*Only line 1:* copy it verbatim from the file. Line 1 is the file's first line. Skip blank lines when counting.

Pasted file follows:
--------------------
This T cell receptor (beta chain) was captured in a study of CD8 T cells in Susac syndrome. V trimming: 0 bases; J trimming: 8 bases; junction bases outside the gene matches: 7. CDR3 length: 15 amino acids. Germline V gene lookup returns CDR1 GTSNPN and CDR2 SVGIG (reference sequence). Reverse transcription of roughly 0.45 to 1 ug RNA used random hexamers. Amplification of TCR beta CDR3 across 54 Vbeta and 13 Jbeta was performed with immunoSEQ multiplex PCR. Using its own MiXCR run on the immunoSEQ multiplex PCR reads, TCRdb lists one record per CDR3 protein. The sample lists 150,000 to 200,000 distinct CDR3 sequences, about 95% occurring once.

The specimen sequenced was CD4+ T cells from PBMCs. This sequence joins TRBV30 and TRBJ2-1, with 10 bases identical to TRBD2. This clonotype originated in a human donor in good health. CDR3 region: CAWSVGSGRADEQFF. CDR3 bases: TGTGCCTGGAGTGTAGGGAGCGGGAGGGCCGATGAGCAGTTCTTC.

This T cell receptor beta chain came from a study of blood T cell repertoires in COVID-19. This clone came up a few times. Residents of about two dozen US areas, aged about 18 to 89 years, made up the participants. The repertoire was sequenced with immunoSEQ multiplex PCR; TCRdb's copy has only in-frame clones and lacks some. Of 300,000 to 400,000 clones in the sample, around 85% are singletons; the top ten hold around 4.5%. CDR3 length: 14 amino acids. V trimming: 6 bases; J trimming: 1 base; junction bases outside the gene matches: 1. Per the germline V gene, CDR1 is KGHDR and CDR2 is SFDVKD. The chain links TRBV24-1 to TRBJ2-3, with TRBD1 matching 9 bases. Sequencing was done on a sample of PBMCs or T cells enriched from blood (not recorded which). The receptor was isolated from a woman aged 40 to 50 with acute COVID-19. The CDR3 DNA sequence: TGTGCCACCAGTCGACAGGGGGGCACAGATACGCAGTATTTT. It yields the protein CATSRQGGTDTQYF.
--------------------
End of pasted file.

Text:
This T cell receptor (beta chain) was captured in a study of CD8 T cells in Susac syndrome. V trimming: 0 bases; J trimming: 8 bases; junction bases outside the gene matches: 7. CDR3 length: 15 amino acids. Germline V gene lookup returns CDR1 GTSNPN and CDR2 SVGIG (reference sequence). Reverse transcription of roughly 0.45 to 1 ug RNA used random hexamers. Amplification of TCR beta CDR3 across 54 Vbeta and 13 Jbeta was performed with immunoSEQ multiplex PCR. Using its own MiXCR run on the immunoSEQ multiplex PCR reads, TCRdb lists one record per CDR3 protein. The sample lists 150,000 to 200,000 distinct CDR3 sequences, about 95% occurring once.